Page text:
One of the memories I have when I was much younger occurred with a shocking encounter with a wasp nest.

A friend and I spotted the multicolored nest under the roof of a neighbor’s garage and decided to devilishly throw rocks at it. One of the projectiles damaged the covering and allowed all of the angry and disturbed inhabitants to escape. My friend closest to the nest was not wearing a shirt and was bitten viscously multiple times all over his chest and back.  I can recall him using the water from a garden hose to ease the excruciating pain, redness and numerous welts.  

This act of aggressiveness may be one of the reasons wasps are one of the least loved and most puzzling of all insects.

There are other examples as well. Why is there an inordinate amount of wasp species, and why are they so diverse in form and function? How are they able to manipulate other insects so effectively? Why have wasps evolved societies so complex that they make ours look like childhood role play? Why are we not better harnessing the services of wasps as vital predators of pests?  

According to Seirian Sumner in her book “Endless Forms,” “In stark contrast to bees, wasps are depicted as the gangsters of the insect world, winged thugs, inspiration for horror movies, the ‘sting’ in the tale of thriller novels, conduits of biblical punishment.

“Shakespeare, Pope Francis, Aristotle, even Darwin struggled to speak favorably of wasps, and questioned the purpose of their existence. Scientists have been victims of this culture too, shunning wasps as research subjects despite the endless forms of these creatures that remain to be studied. It seems the root of this hatred is the wasp’s sting, its eagerness to keep on stinging, and its apparent pointlessness in the natural world.”


Wasps make up an enormously diverse array of insects, with some 30,000 identified species. We are most familiar with those that are wrapped in bright warning colors — ones that buzz angrily about in groups and threaten us with painful stings. Wasps are divided into two primary subgroups: social and solitary. Social wasps account for only about a thousand species and include formidable colony-builders, like yellow jackets and hornets. But most wasps are actually solitary, non-stinging varieties. And all do far more good for humans by controlling pest insect populations than harm.

Bees And Wasps

Unlike bees, which we adore for their honey and waggle dances, wasps have suffered from a poor public image for millennia. In the 4th century BC, Aristotle dismissed wasps as “devoid of the extraordinary features that characterise bees,” adding conclusively, “they have nothing divine about them.” Since then you’d struggle to find a sympathetic cultural portrayal of wasps. Swarms of wasps smite unbelievers in the Bible. Shakespeare warns of waspish behavior. We disparage the snobbishness of WASPs.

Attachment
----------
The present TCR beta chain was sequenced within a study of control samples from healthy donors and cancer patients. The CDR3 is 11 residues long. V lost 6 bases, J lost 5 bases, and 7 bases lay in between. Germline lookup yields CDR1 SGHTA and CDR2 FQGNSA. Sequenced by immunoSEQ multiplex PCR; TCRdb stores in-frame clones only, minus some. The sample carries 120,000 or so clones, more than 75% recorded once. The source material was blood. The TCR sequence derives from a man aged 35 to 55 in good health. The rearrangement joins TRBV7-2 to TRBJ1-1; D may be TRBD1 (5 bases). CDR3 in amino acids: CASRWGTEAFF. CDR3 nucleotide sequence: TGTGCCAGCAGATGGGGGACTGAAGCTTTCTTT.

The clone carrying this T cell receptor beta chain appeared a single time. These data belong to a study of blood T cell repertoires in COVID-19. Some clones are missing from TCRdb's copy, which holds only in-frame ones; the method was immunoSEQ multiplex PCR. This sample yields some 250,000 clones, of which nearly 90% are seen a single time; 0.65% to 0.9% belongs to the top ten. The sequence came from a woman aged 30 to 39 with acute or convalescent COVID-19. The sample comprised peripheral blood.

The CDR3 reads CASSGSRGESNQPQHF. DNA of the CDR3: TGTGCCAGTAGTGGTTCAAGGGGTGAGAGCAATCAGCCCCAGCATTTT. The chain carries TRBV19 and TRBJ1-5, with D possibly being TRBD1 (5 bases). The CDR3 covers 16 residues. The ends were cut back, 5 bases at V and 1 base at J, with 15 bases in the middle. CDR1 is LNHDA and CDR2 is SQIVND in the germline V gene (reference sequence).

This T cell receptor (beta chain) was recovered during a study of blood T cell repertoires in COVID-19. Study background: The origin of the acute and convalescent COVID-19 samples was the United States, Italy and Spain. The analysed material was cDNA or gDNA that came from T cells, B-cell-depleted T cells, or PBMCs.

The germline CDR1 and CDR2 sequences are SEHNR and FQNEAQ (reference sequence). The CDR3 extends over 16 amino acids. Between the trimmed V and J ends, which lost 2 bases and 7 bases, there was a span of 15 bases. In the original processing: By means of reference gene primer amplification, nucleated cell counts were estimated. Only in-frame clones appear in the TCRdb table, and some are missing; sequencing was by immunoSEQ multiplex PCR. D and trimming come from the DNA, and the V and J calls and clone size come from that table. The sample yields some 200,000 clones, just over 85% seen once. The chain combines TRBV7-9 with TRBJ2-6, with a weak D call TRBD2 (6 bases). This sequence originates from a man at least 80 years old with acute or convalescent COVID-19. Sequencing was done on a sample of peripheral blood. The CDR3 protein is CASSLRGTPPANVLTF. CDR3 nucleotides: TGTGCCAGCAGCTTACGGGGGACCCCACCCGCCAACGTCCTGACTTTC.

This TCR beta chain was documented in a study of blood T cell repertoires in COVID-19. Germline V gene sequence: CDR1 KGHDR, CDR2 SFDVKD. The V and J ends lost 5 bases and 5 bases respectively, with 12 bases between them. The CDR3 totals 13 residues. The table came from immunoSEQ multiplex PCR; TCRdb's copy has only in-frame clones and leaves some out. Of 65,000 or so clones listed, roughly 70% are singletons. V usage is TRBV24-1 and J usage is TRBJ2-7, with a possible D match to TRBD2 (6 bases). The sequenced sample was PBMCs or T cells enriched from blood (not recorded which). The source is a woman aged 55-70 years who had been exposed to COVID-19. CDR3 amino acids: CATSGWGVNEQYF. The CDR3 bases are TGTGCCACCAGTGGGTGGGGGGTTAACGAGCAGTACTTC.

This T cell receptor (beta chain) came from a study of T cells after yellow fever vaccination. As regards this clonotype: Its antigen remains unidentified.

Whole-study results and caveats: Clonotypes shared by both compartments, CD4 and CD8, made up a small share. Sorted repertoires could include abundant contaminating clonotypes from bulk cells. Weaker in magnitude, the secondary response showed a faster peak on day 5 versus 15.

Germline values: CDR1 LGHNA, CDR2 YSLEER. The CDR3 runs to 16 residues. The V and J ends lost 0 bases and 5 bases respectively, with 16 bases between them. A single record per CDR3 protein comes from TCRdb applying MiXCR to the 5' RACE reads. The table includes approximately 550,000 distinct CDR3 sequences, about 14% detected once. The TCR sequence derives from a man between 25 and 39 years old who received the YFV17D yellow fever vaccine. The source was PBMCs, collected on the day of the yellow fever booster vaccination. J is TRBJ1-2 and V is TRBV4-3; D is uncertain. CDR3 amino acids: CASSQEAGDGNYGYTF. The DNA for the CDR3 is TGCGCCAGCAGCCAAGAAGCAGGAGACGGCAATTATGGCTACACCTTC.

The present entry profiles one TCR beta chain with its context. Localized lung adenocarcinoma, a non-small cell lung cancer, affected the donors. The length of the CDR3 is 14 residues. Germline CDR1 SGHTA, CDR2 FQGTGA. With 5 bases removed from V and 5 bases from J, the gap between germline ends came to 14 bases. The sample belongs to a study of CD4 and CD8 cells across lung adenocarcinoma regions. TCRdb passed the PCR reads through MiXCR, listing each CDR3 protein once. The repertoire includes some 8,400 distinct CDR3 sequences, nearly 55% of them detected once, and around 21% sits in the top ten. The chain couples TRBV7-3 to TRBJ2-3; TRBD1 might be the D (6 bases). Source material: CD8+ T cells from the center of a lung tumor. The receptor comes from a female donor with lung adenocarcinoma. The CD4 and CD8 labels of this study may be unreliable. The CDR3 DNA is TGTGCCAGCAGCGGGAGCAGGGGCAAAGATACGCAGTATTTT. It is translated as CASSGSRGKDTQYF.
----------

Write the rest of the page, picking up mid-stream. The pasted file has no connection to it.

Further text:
Parasitoid Wasps

Many types of wasps are parasitoids, insects that live inside the body of their hosts and eventually kill as they emerge. This life cycle is unique to insects. Adult female wasps find their hosts by following the smell of chemicals released by plant leaves that are being consumed by caterpillars. The wasp lays about 65 eggs inside the caterpillar’s body.  The larvae will live and grow inside the body, feeding on its hemolymph (a fluid similar to blood in insects) for about two weeks before chewing their way through its exoskeleton.


The importance of wasps as predators has gone largely unappreciated. Wasps are important in ecological and economic terms; they have as many “sunny sides” as bees do, with their fascinating social behaviors, their beauty and diversity and their evolutionary importance as the ancestral root to all bees and ants.

Wasps hold hidden treasures of relevance to our own culture, survival, health and happiness. Sumner’s  book aims to balance the scales, to pull up a chair for wasps at the nature table of appreciation, and to transform the macabre repulsion that people have for wasps into the fascination and appreciation that wasps deserve. If you love bees, this book may bring uncomfortable news: bees are simply wasps that have forgotten how to hunt. The “original bee” was a solitary wasp who turned vegetarian, replacing the protein of meat with the protein of plants – pollen – and so kick-starting  starting the bees’ long co-evolutionary relationship with plants.

This evolutionary shift in diet was not the birth of “usefulness,” though: the ancestor of the “original bee” had proved equally important in the environment as a master regulator of other insect and arthropod populations. Wasps are also ancestors of ants: the first ant was a wasp that lost its wings. Today’s solitary hunting wasps provide us with glimpses of what the original bee and original ant would have been like.

Final Thoughts

Seirian Sumner’s book is enlightening and fun to read.  I highly recommend it.

Max Sherman is a medical writer and pharmacist retired from the medical device industry.  His new book “Science Snippets” is available from Amazon and other book sellers. It contains a number of previously published columns.  He can be reached by email at